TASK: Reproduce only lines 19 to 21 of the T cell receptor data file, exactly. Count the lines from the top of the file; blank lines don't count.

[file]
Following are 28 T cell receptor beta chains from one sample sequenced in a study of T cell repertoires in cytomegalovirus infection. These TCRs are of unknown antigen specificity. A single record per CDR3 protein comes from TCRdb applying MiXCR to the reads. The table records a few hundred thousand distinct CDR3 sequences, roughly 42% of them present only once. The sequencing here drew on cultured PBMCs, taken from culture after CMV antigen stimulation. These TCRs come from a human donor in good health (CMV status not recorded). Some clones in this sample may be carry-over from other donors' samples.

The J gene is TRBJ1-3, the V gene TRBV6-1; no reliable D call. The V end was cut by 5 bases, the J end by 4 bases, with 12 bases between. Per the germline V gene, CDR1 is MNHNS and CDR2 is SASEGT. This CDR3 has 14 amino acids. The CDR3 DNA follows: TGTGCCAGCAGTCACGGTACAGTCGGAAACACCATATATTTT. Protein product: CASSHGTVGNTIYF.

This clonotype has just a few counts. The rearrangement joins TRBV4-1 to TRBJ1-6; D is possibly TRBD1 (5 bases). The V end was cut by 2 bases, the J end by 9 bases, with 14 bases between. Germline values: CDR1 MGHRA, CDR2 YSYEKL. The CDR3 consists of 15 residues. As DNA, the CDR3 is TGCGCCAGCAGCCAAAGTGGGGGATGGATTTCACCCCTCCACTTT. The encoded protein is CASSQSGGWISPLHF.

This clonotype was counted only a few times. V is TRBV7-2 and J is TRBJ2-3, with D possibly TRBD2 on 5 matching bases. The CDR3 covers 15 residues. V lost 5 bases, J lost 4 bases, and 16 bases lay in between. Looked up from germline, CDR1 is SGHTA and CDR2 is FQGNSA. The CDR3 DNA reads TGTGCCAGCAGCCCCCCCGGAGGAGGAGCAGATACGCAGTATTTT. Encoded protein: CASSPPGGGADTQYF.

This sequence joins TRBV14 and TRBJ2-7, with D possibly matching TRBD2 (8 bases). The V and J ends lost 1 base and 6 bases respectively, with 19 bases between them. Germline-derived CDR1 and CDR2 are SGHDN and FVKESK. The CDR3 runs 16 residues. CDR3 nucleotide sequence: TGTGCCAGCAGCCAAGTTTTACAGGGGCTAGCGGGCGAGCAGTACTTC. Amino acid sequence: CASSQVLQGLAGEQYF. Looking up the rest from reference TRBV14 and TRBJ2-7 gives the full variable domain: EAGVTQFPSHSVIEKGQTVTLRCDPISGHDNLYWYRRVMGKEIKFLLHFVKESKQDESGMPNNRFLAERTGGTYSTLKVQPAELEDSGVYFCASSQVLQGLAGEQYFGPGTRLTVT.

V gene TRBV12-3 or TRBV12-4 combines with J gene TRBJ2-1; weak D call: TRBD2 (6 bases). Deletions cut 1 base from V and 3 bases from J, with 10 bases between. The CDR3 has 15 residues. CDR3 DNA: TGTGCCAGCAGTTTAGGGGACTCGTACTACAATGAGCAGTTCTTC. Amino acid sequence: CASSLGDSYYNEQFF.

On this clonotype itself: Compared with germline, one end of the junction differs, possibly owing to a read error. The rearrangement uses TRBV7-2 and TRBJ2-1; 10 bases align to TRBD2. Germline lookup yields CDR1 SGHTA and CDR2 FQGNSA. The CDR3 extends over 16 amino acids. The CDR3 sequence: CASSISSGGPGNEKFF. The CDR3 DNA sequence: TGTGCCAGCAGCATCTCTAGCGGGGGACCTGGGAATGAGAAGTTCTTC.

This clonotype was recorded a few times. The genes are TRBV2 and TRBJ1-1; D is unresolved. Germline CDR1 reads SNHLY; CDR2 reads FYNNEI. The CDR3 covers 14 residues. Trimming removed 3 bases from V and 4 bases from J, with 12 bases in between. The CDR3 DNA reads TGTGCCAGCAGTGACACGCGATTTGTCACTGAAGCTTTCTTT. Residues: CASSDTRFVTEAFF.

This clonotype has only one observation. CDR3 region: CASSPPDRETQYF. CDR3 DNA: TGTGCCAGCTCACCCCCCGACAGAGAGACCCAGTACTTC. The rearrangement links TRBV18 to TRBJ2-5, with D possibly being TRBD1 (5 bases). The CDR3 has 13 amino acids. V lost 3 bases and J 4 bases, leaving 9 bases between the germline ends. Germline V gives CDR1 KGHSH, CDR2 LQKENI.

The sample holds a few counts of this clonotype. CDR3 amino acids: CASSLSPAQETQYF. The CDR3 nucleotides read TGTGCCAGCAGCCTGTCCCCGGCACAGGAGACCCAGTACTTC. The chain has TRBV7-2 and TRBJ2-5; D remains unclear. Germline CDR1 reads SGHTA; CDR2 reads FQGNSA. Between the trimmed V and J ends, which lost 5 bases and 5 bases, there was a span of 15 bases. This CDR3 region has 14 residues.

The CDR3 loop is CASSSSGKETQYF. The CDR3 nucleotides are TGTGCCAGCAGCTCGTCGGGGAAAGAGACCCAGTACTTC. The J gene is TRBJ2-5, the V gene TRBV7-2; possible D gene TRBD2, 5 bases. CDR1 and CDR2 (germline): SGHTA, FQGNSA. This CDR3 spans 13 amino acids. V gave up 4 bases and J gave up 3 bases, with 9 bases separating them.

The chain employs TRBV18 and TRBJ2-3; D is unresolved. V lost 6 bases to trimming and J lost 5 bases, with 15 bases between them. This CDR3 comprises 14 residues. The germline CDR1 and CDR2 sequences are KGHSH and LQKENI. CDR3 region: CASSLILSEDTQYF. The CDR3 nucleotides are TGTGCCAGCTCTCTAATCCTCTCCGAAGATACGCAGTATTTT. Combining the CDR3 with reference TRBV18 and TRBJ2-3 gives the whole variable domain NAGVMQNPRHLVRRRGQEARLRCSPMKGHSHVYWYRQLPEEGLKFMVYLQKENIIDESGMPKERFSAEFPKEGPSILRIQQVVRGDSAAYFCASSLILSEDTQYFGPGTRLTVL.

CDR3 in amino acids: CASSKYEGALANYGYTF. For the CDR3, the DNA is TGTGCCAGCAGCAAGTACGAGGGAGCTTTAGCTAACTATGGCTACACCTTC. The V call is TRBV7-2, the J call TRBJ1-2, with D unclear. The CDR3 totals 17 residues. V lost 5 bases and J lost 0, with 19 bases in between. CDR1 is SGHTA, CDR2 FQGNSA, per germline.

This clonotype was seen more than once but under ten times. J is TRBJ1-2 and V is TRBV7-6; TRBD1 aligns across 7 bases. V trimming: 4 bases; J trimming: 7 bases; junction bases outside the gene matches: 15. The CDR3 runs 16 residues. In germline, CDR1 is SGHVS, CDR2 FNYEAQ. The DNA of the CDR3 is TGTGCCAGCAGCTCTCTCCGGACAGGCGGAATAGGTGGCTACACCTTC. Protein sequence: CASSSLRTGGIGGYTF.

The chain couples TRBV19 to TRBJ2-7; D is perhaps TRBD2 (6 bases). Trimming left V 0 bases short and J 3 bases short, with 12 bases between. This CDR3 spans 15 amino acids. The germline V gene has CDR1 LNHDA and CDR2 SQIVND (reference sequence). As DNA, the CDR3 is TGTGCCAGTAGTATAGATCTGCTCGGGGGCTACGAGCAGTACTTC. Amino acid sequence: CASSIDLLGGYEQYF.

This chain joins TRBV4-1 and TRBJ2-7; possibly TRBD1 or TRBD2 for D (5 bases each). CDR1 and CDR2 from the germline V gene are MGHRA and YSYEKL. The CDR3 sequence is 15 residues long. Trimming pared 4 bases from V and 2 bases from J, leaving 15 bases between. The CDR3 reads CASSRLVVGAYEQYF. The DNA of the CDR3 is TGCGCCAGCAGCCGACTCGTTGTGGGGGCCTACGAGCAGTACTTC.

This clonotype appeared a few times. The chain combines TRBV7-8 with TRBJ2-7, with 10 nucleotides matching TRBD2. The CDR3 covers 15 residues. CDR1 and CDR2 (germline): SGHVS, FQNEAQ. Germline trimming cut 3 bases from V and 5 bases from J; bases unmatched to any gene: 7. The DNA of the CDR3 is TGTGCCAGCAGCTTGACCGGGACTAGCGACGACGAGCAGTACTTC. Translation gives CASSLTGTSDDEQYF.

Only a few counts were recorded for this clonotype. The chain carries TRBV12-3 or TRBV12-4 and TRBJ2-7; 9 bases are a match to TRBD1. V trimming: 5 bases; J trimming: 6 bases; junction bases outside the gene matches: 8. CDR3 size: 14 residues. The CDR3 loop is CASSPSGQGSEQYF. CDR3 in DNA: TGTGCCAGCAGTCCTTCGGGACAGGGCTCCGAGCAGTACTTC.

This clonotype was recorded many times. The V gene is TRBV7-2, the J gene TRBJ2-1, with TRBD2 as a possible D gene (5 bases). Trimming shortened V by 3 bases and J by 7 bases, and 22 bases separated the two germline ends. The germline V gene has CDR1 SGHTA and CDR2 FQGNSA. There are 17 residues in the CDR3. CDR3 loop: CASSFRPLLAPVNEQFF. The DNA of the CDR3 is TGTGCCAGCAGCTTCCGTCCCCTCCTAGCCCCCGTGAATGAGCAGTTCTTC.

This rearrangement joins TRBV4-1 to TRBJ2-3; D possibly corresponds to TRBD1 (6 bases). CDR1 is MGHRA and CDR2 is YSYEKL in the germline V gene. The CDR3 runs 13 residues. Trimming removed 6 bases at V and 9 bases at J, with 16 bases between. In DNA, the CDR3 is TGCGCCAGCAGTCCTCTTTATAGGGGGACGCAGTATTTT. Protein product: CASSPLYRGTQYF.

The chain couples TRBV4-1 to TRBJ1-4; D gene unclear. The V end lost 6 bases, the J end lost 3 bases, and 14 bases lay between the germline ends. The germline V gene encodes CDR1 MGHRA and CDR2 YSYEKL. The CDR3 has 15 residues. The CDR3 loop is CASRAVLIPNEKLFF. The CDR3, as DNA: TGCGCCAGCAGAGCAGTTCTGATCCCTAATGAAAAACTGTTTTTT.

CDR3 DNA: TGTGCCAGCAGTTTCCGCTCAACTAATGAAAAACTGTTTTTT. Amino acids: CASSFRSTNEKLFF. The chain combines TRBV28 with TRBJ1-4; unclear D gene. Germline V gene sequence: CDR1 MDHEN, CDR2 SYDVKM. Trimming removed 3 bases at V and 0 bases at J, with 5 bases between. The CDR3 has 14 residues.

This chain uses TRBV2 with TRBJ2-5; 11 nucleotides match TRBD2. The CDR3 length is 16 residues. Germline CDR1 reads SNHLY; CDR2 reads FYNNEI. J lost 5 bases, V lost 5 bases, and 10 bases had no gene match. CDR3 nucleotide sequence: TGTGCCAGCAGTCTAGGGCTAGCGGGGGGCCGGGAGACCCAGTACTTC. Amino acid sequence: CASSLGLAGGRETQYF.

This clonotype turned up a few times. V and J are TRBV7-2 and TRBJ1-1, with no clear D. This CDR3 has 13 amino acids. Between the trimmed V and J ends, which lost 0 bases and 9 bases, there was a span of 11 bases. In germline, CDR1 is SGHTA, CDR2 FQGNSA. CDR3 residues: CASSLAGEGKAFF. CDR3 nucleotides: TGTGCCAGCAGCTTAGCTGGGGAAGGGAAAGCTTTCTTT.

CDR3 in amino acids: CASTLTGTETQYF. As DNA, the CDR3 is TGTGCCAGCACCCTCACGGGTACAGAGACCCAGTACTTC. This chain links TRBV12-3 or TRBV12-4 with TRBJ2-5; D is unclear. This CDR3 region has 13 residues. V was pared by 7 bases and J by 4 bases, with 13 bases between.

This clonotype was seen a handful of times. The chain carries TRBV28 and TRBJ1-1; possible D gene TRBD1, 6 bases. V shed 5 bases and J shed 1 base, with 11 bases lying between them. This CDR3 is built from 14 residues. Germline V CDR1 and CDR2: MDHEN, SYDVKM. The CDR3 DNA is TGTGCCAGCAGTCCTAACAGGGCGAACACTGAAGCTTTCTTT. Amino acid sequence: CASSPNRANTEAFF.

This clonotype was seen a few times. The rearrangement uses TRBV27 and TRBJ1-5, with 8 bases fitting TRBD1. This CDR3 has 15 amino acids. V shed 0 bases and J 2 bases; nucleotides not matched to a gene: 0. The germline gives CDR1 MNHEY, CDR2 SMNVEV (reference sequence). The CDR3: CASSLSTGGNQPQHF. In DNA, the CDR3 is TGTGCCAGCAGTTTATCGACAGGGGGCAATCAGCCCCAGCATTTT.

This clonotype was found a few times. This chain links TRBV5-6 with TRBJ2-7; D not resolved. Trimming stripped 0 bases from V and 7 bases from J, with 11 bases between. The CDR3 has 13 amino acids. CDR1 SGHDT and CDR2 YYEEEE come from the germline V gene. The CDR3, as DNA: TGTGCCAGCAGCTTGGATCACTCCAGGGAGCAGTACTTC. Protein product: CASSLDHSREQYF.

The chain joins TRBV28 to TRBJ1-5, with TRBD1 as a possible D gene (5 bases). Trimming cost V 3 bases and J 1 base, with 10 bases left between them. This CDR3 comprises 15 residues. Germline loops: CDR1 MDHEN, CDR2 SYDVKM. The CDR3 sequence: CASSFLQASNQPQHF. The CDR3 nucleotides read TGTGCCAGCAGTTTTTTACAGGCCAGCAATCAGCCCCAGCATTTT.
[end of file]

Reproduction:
This clonotype was recorded many times. The V gene is TRBV7-2, the J gene TRBJ2-1, with TRBD2 as a possible D gene (5 bases). Trimming shortened V by 3 bases and J by 7 bases, and 22 bases separated the two germline ends. The germline V gene has CDR1 SGHTA and CDR2 FQGNSA. There are 17 residues in the CDR3. CDR3 loop: CASSFRPLLAPVNEQFF. The DNA of the CDR3 is TGTGCCAGCAGCTTCCGTCCCCTCCTAGCCCCCGTGAATGAGCAGTTCTTC.

This rearrangement joins TRBV4-1 to TRBJ2-3; D possibly corresponds to TRBD1 (6 bases). CDR1 is MGHRA and CDR2 is YSYEKL in the germline V gene. The CDR3 runs 13 residues. Trimming removed 6 bases at V and 9 bases at J, with 16 bases between. In DNA, the CDR3 is TGCGCCAGCAGTCCTCTTTATAGGGGGACGCAGTATTTT. Protein product: CASSPLYRGTQYF.

The chain couples TRBV4-1 to TRBJ1-4; D gene unclear. The V end lost 6 bases, the J end lost 3 bases, and 14 bases lay between the germline ends. The germline V gene encodes CDR1 MGHRA and CDR2 YSYEKL. The CDR3 has 15 residues. The CDR3 loop is CASRAVLIPNEKLFF. The CDR3, as DNA: TGCGCCAGCAGAGCAGTTCTGATCCCTAATGAAAAACTGTTTTTT.